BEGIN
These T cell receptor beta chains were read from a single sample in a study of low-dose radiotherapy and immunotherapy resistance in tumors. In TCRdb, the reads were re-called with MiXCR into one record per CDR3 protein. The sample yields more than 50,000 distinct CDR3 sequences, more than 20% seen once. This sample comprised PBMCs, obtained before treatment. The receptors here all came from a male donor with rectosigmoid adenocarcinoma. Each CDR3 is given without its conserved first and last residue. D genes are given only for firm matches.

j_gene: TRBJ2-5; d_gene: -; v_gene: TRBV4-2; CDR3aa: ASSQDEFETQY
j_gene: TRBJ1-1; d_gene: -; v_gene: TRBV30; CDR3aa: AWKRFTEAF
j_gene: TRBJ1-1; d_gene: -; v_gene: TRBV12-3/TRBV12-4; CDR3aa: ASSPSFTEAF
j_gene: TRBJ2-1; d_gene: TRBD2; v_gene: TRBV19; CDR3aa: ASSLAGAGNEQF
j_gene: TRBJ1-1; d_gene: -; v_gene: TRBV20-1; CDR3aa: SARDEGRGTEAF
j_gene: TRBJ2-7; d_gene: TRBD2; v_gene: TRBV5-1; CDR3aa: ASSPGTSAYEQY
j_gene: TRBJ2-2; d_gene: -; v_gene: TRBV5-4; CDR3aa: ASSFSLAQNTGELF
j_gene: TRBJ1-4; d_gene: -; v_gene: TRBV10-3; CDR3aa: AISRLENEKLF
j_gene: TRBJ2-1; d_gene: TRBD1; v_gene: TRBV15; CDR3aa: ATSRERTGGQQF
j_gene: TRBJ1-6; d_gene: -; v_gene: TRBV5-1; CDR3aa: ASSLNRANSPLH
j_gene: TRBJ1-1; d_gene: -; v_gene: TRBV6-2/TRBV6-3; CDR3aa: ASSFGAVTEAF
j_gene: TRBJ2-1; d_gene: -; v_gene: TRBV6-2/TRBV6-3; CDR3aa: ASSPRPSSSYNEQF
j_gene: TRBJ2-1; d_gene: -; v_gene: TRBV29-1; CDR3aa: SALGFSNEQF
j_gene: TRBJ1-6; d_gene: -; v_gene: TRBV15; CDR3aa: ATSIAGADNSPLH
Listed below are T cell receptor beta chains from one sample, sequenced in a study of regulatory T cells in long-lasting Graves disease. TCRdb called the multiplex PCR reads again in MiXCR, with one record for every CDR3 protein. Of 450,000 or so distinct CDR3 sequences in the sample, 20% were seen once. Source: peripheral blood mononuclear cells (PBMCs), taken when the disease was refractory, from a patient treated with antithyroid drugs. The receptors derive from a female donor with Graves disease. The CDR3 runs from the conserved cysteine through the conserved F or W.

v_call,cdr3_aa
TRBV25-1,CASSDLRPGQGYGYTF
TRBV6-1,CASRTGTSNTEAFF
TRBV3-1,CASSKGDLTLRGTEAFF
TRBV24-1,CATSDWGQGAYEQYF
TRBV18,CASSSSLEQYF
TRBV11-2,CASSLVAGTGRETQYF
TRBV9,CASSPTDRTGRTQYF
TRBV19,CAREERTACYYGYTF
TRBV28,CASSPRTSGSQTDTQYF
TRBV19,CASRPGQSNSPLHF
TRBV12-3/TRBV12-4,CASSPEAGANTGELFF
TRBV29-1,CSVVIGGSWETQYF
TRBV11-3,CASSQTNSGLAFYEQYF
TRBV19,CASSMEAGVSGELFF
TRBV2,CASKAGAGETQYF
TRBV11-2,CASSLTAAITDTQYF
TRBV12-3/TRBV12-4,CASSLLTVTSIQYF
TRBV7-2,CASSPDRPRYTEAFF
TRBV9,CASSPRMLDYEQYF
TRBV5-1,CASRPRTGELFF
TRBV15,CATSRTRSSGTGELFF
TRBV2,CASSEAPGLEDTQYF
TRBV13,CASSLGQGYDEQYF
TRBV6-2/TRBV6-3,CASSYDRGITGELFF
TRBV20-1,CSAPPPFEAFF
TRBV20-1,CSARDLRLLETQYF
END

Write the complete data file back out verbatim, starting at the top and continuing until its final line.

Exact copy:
These T cell receptor beta chains were read from a single sample in a study of low-dose radiotherapy and immunotherapy resistance in tumors. In TCRdb, the reads were re-called with MiXCR into one record per CDR3 protein. The sample yields more than 50,000 distinct CDR3 sequences, more than 20% seen once. This sample comprised PBMCs, obtained before treatment. The receptors here all came from a male donor with rectosigmoid adenocarcinoma. Each CDR3 is given without its conserved first and last residue. D genes are given only for firm matches.

j_gene: TRBJ2-5; d_gene: -; v_gene: TRBV4-2; CDR3aa: ASSQDEFETQY
j_gene: TRBJ1-1; d_gene: -; v_gene: TRBV30; CDR3aa: AWKRFTEAF
j_gene: TRBJ1-1; d_gene: -; v_gene: TRBV12-3/TRBV12-4; CDR3aa: ASSPSFTEAF
j_gene: TRBJ2-1; d_gene: TRBD2; v_gene: TRBV19; CDR3aa: ASSLAGAGNEQF
j_gene: TRBJ1-1; d_gene: -; v_gene: TRBV20-1; CDR3aa: SARDEGRGTEAF
j_gene: TRBJ2-7; d_gene: TRBD2; v_gene: TRBV5-1; CDR3aa: ASSPGTSAYEQY
j_gene: TRBJ2-2; d_gene: -; v_gene: TRBV5-4; CDR3aa: ASSFSLAQNTGELF
j_gene: TRBJ1-4; d_gene: -; v_gene: TRBV10-3; CDR3aa: AISRLENEKLF
j_gene: TRBJ2-1; d_gene: TRBD1; v_gene: TRBV15; CDR3aa: ATSRERTGGQQF
j_gene: TRBJ1-6; d_gene: -; v_gene: TRBV5-1; CDR3aa: ASSLNRANSPLH
j_gene: TRBJ1-1; d_gene: -; v_gene: TRBV6-2/TRBV6-3; CDR3aa: ASSFGAVTEAF
j_gene: TRBJ2-1; d_gene: -; v_gene: TRBV6-2/TRBV6-3; CDR3aa: ASSPRPSSSYNEQF
j_gene: TRBJ2-1; d_gene: -; v_gene: TRBV29-1; CDR3aa: SALGFSNEQF
j_gene: TRBJ1-6; d_gene: -; v_gene: TRBV15; CDR3aa: ATSIAGADNSPLH
Listed below are T cell receptor beta chains from one sample, sequenced in a study of regulatory T cells in long-lasting Graves disease. TCRdb called the multiplex PCR reads again in MiXCR, with one record for every CDR3 protein. Of 450,000 or so distinct CDR3 sequences in the sample, 20% were seen once. Source: peripheral blood mononuclear cells (PBMCs), taken when the disease was refractory, from a patient treated with antithyroid drugs. The receptors derive from a female donor with Graves disease. The CDR3 runs from the conserved cysteine through the conserved F or W.

v_call,cdr3_aa
TRBV25-1,CASSDLRPGQGYGYTF
TRBV6-1,CASRTGTSNTEAFF
TRBV3-1,CASSKGDLTLRGTEAFF
TRBV24-1,CATSDWGQGAYEQYF
TRBV18,CASSSSLEQYF
TRBV11-2,CASSLVAGTGRETQYF
TRBV9,CASSPTDRTGRTQYF
TRBV19,CAREERTACYYGYTF
TRBV28,CASSPRTSGSQTDTQYF
TRBV19,CASRPGQSNSPLHF
TRBV12-3/TRBV12-4,CASSPEAGANTGELFF
TRBV29-1,CSVVIGGSWETQYF
TRBV11-3,CASSQTNSGLAFYEQYF
TRBV19,CASSMEAGVSGELFF
TRBV2,CASKAGAGETQYF
TRBV11-2,CASSLTAAITDTQYF
TRBV12-3/TRBV12-4,CASSLLTVTSIQYF
TRBV7-2,CASSPDRPRYTEAFF
TRBV9,CASSPRMLDYEQYF
TRBV5-1,CASRPRTGELFF
TRBV15,CATSRTRSSGTGELFF
TRBV2,CASSEAPGLEDTQYF
TRBV13,CASSLGQGYDEQYF
TRBV6-2/TRBV6-3,CASSYDRGITGELFF
TRBV20-1,CSAPPPFEAFF
TRBV20-1,CSARDLRLLETQYF